Monthly Archives: August 2016

Minneapolis Superintendent Sings Prince, Peddles Hope

August 28, 2016

Tomorrow, August 29, school starts in Minneapolis. Friday, August 26, new district superintendent, Ed Graff, did something that hasn’t been done in years.

Using story, song and warm fuzzy-like swirls of hope, Graff delivered a “State of the Schools” address at Minneapolis’s Orchestra Hall. Displaying a knack for crowd-pleasing action, Graff also joined the newly-formed Minneapolis Public Schools’s Intergenerational Choir (what a lovely idea) in a medley of Prince songs, including his hit for the Bangles, “Manic Monday–surely intended as a nod to the tangle of emotions parents, students and staff have on the eve of a new school year.

The showmanship worked, judging by the beaming faces, clapping hands and renewed energy bouncing around Orchestra Hall’s golden interior. Graff somehow managed to walk through a PowerPoint about the Minneapolis schools without once mentioning test scores, the achievement gap or any other typical “failure factory” attributes. 

Instead, Graff floated in on the reverberations of a “cheers and chants” performance by students from north Minneapolis’s Lucy Laney Pre-K – 5 school. The kids, part of Laney’sBeaconsafter-school program, shook the house with shouts of “Yeah, I’m hyped/Yeah, I’m ready!” The audience joined in, helping to set the stage for Graff’s upbeat address.

Graff’s theme for the morning was “MPS Strong,” and In his walk-through of what that means, he focused on the good by drawing attention to student voices and adult and kid success stories. There was a montage of young students defining what strong means to them; it was sweet, but not cloyingly so, with kids saying strong means someone is “healthy, fit, strong of heart,” and “confident,” mentally, physically and academically.

Graff prefaced the kids’ view by noting that “being strong doesn’t mean we’re perfect,” but insisted that “our challenges aren’t the most important part of our story.” He later highlighted the success story of a boy from the River Bend Education Center, which serves kids with high behavioral and emotional needs, and a young woman who just graduated from the district’s Longfellow School, for pregnant and parenting teens, and is on her way to community college.

Graff also called attention to Edward Davis, a former special education assistant at River Bend who is about to start his first year as a fifth grade science teacher at Lucy Laney school. Davis was part of the first cohort to go through the district’s Grow Your Own program, designed to diversify MPS’s teaching pool by helping classroom assistants become licensed teachers. Davis’s toddler daughter was there in his arms, stopping the show with her excited cries of, “There’s Daddy right there!,” every time Davis’s image flashed on the big screen in front of the crowd.

The jubilance of Davis’s young daughter infected the somewhat sparse crowd, as many classroom teachers were back in their buildings getting ready to welcome students on Monday. (The event was live-streamed, and can be viewed here.) Graff ended the morning with a brief turn at the piano, before adding his voice to the intergenerational choir’s tribute to Prince, a MPS grad from the “warm fuzzy” era. Wherever Minneapolis students are engaging in the fine arts, Graff declared, “I’ll be there.”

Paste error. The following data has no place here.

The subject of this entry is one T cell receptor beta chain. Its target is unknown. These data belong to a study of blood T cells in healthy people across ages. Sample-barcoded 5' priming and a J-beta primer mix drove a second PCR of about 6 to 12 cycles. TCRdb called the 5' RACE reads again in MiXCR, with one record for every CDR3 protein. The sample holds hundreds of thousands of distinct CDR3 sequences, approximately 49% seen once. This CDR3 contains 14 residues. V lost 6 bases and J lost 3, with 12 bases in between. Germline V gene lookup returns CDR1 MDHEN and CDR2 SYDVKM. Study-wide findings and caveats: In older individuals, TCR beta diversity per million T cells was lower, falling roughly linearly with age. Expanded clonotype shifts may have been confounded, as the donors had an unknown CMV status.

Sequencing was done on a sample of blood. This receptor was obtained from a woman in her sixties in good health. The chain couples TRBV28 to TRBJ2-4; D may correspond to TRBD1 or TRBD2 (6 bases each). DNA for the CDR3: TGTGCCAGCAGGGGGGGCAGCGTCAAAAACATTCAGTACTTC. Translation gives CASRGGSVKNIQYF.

This was enough to buoy the crowd of administrators, school board members, teachers and staff (along with Mayor Betsy Hodges), and send them off on their Friday–without the usual mountain of edu-jargon and acronyms to hide what goes on behind classroom doors. The whole scene may have prompted the more cynical among them to ask what a nice guy like Graff is doing in a place like this (and how long will he last?).

However, three personnel developments over the summer indicate that perhaps MPS, under and inspired by Graff, might be turning a new page. First, Washburn theater teacher Crystal Spring’s job was reinstated, after she was threatened with dismissal by MPS’s Employee Relations division for being arrested on her own time (the charges were later dropped). Observers said the harsh treatment Spring received from HR was nothing new, and feared her quick reinstatement came only through public pressure.

Then, Washburn staffer Elisabeth Geschiere, also facing HR discipline she felt was unfair and unjust, had a “not recommended for rehire” letter put in her employee file. After public pressure, a meeting with Graff and then a further sit-down with Employee Relations staffers, Geschiere has reported that this letter–which could bar her from future employment in MPS–has been removed from her file.

Finally, in recent days, Barton Open’s principal, Jonas Beugen, was reportedly reassigned within the district, after months of internal and public protest from some members of the Barton community. Initially, Chief of Schools Michael Thomas and Graff both stated that Beugen would stay, despite an emotional outpouring at the July 12 Minneapolis board meeting. Staff at Barton, along with some parents, persisted in asking for an actual investigation into the climate at the school.